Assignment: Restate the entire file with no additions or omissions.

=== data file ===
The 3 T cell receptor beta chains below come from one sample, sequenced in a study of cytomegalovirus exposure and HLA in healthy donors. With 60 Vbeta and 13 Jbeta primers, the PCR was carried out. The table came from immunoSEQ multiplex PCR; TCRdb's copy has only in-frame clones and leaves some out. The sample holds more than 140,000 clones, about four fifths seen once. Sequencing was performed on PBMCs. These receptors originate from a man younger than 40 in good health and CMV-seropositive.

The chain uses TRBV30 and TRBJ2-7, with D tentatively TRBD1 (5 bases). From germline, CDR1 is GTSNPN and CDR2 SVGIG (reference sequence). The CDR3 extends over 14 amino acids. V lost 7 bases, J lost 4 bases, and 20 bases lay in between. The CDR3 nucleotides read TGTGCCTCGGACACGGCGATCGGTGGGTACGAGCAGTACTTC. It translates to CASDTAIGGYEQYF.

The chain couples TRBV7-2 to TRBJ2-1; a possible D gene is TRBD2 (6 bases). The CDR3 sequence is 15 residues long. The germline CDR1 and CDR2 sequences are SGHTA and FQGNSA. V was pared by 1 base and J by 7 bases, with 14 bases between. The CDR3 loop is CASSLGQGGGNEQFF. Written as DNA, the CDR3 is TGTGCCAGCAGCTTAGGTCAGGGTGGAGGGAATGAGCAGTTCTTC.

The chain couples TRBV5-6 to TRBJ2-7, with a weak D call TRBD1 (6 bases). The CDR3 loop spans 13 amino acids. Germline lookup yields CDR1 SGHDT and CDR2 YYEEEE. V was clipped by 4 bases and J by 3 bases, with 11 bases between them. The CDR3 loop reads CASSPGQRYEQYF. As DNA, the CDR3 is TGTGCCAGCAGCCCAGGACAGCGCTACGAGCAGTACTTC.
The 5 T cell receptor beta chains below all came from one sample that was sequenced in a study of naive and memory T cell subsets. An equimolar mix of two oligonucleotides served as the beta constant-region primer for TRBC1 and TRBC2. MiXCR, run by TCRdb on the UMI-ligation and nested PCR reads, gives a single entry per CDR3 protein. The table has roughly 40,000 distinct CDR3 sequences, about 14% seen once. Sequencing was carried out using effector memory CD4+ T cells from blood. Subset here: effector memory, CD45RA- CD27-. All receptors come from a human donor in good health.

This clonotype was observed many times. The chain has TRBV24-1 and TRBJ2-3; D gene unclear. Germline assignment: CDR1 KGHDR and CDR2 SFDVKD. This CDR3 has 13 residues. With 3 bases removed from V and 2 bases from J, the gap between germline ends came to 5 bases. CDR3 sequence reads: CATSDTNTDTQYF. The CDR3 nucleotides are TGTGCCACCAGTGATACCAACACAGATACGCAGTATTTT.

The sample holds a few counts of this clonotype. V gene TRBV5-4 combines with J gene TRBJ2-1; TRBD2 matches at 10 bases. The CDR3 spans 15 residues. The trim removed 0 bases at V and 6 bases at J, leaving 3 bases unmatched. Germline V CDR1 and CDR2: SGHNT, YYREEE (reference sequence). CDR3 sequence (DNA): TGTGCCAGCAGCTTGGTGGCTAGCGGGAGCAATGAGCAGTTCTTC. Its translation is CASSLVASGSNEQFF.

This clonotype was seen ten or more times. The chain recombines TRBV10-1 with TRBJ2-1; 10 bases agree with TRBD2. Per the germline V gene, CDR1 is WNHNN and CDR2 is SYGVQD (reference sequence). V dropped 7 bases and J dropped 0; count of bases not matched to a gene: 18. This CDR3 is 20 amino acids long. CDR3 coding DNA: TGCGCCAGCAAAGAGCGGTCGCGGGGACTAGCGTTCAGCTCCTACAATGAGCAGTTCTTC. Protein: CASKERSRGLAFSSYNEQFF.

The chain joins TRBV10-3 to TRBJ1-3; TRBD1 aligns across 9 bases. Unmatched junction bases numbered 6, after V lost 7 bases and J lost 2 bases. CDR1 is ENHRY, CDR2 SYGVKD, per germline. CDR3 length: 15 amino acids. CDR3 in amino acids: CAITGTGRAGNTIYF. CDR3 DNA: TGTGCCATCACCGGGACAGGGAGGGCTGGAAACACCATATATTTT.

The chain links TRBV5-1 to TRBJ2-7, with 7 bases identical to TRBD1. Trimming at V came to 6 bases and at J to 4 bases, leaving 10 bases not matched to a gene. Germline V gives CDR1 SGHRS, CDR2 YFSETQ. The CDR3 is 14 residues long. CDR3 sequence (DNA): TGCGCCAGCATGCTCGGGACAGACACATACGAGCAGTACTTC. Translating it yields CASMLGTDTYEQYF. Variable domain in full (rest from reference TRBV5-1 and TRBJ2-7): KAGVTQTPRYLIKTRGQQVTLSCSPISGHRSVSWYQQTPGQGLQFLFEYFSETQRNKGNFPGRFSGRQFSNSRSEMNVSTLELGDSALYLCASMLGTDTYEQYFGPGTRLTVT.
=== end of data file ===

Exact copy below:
The 3 T cell receptor beta chains below come from one sample, sequenced in a study of cytomegalovirus exposure and HLA in healthy donors. With 60 Vbeta and 13 Jbeta primers, the PCR was carried out. The table came from immunoSEQ multiplex PCR; TCRdb's copy has only in-frame clones and leaves some out. The sample holds more than 140,000 clones, about four fifths seen once. Sequencing was performed on PBMCs. These receptors originate from a man younger than 40 in good health and CMV-seropositive.

The chain uses TRBV30 and TRBJ2-7, with D tentatively TRBD1 (5 bases). From germline, CDR1 is GTSNPN and CDR2 SVGIG (reference sequence). The CDR3 extends over 14 amino acids. V lost 7 bases, J lost 4 bases, and 20 bases lay in between. The CDR3 nucleotides read TGTGCCTCGGACACGGCGATCGGTGGGTACGAGCAGTACTTC. It translates to CASDTAIGGYEQYF.

The chain couples TRBV7-2 to TRBJ2-1; a possible D gene is TRBD2 (6 bases). The CDR3 sequence is 15 residues long. The germline CDR1 and CDR2 sequences are SGHTA and FQGNSA. V was pared by 1 base and J by 7 bases, with 14 bases between. The CDR3 loop is CASSLGQGGGNEQFF. Written as DNA, the CDR3 is TGTGCCAGCAGCTTAGGTCAGGGTGGAGGGAATGAGCAGTTCTTC.

The chain couples TRBV5-6 to TRBJ2-7, with a weak D call TRBD1 (6 bases). The CDR3 loop spans 13 amino acids. Germline lookup yields CDR1 SGHDT and CDR2 YYEEEE. V was clipped by 4 bases and J by 3 bases, with 11 bases between them. The CDR3 loop reads CASSPGQRYEQYF. As DNA, the CDR3 is TGTGCCAGCAGCCCAGGACAGCGCTACGAGCAGTACTTC.
The 5 T cell receptor beta chains below all came from one sample that was sequenced in a study of naive and memory T cell subsets. An equimolar mix of two oligonucleotides served as the beta constant-region primer for TRBC1 and TRBC2. MiXCR, run by TCRdb on the UMI-ligation and nested PCR reads, gives a single entry per CDR3 protein. The table has roughly 40,000 distinct CDR3 sequences, about 14% seen once. Sequencing was carried out using effector memory CD4+ T cells from blood. Subset here: effector memory, CD45RA- CD27-. All receptors come from a human donor in good health.

This clonotype was observed many times. The chain has TRBV24-1 and TRBJ2-3; D gene unclear. Germline assignment: CDR1 KGHDR and CDR2 SFDVKD. This CDR3 has 13 residues. With 3 bases removed from V and 2 bases from J, the gap between germline ends came to 5 bases. CDR3 sequence reads: CATSDTNTDTQYF. The CDR3 nucleotides are TGTGCCACCAGTGATACCAACACAGATACGCAGTATTTT.

The sample holds a few counts of this clonotype. V gene TRBV5-4 combines with J gene TRBJ2-1; TRBD2 matches at 10 bases. The CDR3 spans 15 residues. The trim removed 0 bases at V and 6 bases at J, leaving 3 bases unmatched. Germline V CDR1 and CDR2: SGHNT, YYREEE (reference sequence). CDR3 sequence (DNA): TGTGCCAGCAGCTTGGTGGCTAGCGGGAGCAATGAGCAGTTCTTC. Its translation is CASSLVASGSNEQFF.

This clonotype was seen ten or more times. The chain recombines TRBV10-1 with TRBJ2-1; 10 bases agree with TRBD2. Per the germline V gene, CDR1 is WNHNN and CDR2 is SYGVQD (reference sequence). V dropped 7 bases and J dropped 0; count of bases not matched to a gene: 18. This CDR3 is 20 amino acids long. CDR3 coding DNA: TGCGCCAGCAAAGAGCGGTCGCGGGGACTAGCGTTCAGCTCCTACAATGAGCAGTTCTTC. Protein: CASKERSRGLAFSSYNEQFF.

The chain joins TRBV10-3 to TRBJ1-3; TRBD1 aligns across 9 bases. Unmatched junction bases numbered 6, after V lost 7 bases and J lost 2 bases. CDR1 is ENHRY, CDR2 SYGVKD, per germline. CDR3 length: 15 amino acids. CDR3 in amino acids: CAITGTGRAGNTIYF. CDR3 DNA: TGTGCCATCACCGGGACAGGGAGGGCTGGAAACACCATATATTTT.

The chain links TRBV5-1 to TRBJ2-7, with 7 bases identical to TRBD1. Trimming at V came to 6 bases and at J to 4 bases, leaving 10 bases not matched to a gene. Germline V gives CDR1 SGHRS, CDR2 YFSETQ. The CDR3 is 14 residues long. CDR3 sequence (DNA): TGCGCCAGCATGCTCGGGACAGACACATACGAGCAGTACTTC. Translating it yields CASMLGTDTYEQYF. Variable domain in full (rest from reference TRBV5-1 and TRBJ2-7): KAGVTQTPRYLIKTRGQQVTLSCSPISGHRSVSWYQQTPGQGLQFLFEYFSETQRNKGNFPGRFSGRQFSNSRSEMNVSTLELGDSALYLCASMLGTDTYEQYFGPGTRLTVT.